Self-esteem develops over time.
And if it's low, it can be raised. Here are things parents can do:
Help your child learn to do things. At every age, there are new things for kids to learn. Martial Arts is one of the best sports you can enroll your child because they will be learning all the time while having fun. Learning basics, the proper way to exercise, traditional martial arts kata and self defense are all skills that increase competence. Competence increased confidence and self esteem.
When coaching kids how to do things, show and help them at first. Then let them do what they can, even if they make mistakes. Be sure your child has lots of opportunities to learn, try, and feel proud. Don't make new challenges too easy — or too hard. Holding pads too high for them to reach may seem funny but can also lead them to believe that they are not talented.
Praise your child, but do it wisely. Of course, it's good to praise kids. Your praise is a way to show that you are proud, too. But research shows that some ways of praising kids can actually backfire. At our martial arts school we use a technique called a praise sandwich. We praise effort, make a correction and the praise improvement after the child practices more.
Here's how to do it right:
Avoid over-praising. Praise that doesn't feel earned doesn't ring true. For example, telling a child he kicked almost straight up when he knows he didn't feels hollow and fake. It's better to say, "I know that was a tough class, but we all have off days. I'm proud of you for not giving up." Add a vote of confidence, "Tomorrow, you'll be back on your game."
Praise effort rather than fixed qualities. Avoid focusing praise on results such as doing the best in class or fixed qualities (such as being smart or athletic). This kind of praise can lead kids to avoid challenges that may threaten the good 'reputation' they get praised for most.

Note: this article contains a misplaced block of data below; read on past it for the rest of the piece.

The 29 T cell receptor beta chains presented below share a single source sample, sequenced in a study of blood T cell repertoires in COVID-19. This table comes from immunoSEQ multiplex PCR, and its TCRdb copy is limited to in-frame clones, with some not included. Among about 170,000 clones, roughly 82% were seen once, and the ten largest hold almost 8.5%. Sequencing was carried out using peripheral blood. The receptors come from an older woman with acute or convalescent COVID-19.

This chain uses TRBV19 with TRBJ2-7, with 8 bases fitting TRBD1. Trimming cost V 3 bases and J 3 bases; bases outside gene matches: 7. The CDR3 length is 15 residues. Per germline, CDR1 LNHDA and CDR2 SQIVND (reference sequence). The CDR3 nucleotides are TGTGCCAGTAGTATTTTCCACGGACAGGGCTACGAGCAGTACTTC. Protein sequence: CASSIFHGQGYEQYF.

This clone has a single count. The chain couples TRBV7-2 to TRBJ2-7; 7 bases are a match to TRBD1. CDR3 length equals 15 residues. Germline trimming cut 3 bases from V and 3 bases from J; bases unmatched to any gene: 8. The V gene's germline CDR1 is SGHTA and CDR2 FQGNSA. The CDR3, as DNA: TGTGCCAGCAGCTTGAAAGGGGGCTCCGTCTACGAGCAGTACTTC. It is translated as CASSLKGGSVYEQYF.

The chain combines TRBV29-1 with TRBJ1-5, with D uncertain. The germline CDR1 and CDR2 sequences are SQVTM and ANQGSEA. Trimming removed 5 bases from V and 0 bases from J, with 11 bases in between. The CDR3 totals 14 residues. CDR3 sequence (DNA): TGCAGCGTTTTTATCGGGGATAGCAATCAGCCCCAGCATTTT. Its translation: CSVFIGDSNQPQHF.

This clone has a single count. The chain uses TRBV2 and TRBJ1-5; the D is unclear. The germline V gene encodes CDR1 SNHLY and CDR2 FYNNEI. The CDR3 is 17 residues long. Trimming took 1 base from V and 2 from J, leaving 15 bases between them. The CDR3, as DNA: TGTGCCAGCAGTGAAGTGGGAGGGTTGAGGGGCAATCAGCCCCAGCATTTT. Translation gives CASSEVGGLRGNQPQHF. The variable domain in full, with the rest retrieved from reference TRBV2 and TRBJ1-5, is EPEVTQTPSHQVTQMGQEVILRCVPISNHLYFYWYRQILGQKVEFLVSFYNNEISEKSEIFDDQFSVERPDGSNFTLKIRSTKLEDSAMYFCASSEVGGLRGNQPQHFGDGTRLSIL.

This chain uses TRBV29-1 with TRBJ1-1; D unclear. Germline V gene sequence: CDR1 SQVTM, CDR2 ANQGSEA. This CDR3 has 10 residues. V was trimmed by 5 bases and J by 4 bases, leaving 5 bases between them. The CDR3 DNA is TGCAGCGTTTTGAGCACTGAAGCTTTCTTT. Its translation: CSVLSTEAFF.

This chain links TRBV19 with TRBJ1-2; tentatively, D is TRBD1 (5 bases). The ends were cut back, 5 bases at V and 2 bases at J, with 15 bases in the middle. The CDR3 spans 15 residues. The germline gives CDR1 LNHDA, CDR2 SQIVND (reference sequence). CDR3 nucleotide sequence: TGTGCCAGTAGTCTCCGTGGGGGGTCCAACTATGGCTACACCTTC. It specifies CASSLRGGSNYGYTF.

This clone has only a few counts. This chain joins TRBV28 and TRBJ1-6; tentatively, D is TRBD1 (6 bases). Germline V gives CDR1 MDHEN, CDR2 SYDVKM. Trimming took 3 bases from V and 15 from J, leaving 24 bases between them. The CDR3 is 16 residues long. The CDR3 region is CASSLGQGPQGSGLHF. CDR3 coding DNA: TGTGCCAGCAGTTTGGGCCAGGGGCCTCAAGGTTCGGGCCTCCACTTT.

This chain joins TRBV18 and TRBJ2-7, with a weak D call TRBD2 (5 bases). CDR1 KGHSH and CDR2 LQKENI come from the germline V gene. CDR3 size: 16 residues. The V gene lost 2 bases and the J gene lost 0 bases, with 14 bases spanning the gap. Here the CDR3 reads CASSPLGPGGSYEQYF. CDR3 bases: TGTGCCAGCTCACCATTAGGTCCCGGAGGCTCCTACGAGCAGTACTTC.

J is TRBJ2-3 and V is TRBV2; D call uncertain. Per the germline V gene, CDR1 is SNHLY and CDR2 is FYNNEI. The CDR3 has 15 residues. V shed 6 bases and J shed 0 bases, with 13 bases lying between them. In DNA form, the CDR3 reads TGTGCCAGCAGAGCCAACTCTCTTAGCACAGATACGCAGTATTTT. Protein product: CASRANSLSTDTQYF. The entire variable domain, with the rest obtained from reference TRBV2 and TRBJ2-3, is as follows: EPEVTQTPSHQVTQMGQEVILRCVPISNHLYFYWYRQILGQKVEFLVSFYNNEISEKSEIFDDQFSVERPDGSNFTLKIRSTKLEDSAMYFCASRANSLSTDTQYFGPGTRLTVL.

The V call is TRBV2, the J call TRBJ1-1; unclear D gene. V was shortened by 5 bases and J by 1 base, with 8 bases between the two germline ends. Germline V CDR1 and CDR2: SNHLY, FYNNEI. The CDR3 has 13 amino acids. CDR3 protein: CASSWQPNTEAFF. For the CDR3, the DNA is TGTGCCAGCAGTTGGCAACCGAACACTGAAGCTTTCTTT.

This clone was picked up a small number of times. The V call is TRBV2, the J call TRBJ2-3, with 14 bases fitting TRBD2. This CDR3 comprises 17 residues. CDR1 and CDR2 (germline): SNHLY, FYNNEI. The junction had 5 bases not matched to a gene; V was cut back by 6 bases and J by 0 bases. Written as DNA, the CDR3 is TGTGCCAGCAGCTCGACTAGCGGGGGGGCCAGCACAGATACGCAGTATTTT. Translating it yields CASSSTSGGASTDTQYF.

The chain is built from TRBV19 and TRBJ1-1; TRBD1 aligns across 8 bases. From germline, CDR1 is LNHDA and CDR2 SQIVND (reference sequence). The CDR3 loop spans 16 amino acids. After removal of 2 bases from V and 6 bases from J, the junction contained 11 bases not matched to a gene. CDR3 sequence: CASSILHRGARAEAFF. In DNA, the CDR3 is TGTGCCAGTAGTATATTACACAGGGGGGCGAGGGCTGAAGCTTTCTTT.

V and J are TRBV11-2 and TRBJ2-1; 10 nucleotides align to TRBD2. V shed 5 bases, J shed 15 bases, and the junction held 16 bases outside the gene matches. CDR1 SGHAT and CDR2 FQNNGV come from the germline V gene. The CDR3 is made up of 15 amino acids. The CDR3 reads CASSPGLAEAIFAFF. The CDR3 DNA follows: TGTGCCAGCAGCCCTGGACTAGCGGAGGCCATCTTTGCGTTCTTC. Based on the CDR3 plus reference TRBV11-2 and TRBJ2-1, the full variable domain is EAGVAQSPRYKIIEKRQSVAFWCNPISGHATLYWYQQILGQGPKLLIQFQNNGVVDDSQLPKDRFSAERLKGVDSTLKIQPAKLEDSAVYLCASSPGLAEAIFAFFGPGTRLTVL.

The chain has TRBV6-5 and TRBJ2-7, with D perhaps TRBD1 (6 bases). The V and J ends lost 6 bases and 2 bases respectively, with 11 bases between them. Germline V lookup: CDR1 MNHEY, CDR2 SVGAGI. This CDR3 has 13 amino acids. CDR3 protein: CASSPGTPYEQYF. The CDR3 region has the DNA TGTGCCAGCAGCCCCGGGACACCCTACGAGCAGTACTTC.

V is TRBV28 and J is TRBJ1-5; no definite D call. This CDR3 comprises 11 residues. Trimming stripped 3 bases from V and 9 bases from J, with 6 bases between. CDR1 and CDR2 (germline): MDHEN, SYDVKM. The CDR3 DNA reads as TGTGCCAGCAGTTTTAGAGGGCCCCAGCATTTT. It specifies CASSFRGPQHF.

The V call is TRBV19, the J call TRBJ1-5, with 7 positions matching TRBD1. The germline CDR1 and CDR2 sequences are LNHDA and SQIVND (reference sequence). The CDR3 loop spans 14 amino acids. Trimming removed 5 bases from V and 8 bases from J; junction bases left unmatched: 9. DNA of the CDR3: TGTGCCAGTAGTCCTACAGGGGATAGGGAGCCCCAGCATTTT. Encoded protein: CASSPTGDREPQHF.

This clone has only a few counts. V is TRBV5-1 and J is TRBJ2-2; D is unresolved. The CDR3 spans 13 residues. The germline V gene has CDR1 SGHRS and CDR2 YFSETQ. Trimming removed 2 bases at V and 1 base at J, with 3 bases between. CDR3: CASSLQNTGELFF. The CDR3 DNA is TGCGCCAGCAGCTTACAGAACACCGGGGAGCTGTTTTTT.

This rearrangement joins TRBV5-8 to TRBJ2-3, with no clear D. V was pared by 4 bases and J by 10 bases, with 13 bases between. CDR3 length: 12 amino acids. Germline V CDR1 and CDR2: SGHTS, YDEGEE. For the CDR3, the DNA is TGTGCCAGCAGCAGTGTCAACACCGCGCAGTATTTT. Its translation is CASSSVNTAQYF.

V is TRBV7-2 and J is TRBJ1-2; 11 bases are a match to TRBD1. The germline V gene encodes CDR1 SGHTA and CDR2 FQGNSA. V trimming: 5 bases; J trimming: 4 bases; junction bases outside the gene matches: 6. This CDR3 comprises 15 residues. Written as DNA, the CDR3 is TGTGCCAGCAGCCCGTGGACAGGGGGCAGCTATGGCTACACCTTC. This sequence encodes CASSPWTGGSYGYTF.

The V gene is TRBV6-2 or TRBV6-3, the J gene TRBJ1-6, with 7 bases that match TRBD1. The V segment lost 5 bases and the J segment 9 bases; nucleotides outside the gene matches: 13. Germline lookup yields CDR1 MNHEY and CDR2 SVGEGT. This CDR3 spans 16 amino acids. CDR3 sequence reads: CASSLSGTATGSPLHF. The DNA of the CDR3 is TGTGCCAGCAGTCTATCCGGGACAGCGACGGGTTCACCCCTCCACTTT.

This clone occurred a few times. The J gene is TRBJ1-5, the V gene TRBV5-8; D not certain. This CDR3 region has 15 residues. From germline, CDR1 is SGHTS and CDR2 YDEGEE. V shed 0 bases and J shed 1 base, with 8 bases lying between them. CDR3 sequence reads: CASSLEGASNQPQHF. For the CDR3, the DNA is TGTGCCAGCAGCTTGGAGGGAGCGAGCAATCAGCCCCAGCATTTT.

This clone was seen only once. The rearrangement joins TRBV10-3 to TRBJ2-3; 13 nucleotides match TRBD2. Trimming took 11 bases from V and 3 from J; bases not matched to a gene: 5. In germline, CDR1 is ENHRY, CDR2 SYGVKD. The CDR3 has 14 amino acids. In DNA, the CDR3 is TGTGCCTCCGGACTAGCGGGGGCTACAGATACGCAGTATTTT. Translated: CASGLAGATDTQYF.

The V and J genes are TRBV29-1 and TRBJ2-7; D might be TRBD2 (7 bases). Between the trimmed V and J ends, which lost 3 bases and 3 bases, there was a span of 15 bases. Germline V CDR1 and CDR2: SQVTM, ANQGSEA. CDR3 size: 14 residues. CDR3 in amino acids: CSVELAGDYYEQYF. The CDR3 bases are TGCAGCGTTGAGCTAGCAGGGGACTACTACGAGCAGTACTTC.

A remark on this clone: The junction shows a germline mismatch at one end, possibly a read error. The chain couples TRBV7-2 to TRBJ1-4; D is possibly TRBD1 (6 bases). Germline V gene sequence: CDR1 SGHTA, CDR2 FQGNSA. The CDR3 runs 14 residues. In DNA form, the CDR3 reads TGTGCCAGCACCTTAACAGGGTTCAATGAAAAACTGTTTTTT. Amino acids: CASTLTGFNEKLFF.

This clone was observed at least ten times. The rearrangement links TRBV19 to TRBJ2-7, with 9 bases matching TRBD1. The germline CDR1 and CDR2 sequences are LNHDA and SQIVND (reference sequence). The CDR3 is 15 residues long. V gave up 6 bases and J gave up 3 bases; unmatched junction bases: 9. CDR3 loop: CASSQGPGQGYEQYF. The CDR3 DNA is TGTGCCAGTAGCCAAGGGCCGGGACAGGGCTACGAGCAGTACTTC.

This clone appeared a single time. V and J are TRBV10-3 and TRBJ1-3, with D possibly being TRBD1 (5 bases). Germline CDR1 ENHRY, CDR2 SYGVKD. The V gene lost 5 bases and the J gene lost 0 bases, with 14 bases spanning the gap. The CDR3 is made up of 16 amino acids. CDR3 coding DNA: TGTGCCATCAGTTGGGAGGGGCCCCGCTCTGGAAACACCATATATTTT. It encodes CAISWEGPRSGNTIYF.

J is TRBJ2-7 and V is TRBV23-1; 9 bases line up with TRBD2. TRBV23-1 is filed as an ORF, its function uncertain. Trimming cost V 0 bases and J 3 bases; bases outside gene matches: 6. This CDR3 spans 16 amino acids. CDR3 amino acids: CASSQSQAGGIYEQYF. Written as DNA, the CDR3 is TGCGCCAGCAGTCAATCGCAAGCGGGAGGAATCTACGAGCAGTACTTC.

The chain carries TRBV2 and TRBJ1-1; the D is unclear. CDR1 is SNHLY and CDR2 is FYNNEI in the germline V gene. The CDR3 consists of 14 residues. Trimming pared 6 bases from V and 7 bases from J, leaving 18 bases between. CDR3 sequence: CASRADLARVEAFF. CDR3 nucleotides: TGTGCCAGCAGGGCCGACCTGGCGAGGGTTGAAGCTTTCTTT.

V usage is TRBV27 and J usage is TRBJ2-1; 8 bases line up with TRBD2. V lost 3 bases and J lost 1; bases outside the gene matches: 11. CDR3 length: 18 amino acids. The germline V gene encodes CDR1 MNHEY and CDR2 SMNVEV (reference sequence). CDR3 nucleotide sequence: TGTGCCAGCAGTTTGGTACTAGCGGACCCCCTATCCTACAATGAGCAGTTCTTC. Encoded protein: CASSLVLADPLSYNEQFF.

Instead, offer most of your praise for effort, progress, and attitude. For example: "You're working hard on that split," or, "You're getting better and better at these combinations," or, "I'm proud of you for practicing and going to classes — you've really stuck with it. This kind of praise encourages kids to put effort into things, work toward goals, and try. When kids do that, they are more likely to succeed.
Be a good role model. When you put effort into everyday tasks (like raking the leaves, making a meal, cleaning up the dishes, or washing the car), you're setting a good example. Your child learns to put effort into doing homework, cleaning up toys, or doing great stances.
Modeling the right attitude counts, too. If you train in martial arts along with your child, get excited about the classes (or at least without grumbling or complaining), you teach your child to do the same.
Ban harsh criticism. The messages kids hear about themselves from others easily translate into how they feel about themselves. Harsh words ("You're so lazy!") are harmful, not motivating. When kids absorb negative messages about themselves, they feel bad about themselves, and act accordingly.
Focus on strengths. Pay attention to what your child does well and enjoys. Make sure your child has opportunities to develop these strengths. Nurturing strengths is better than focusing on weaknesses if you want to help kids feel good about themselves and succeed. All students progress at different rates at different point in their martial arts journey. It’s not a belt race it’s all about becoming a black belt over time not “getting” a black belt
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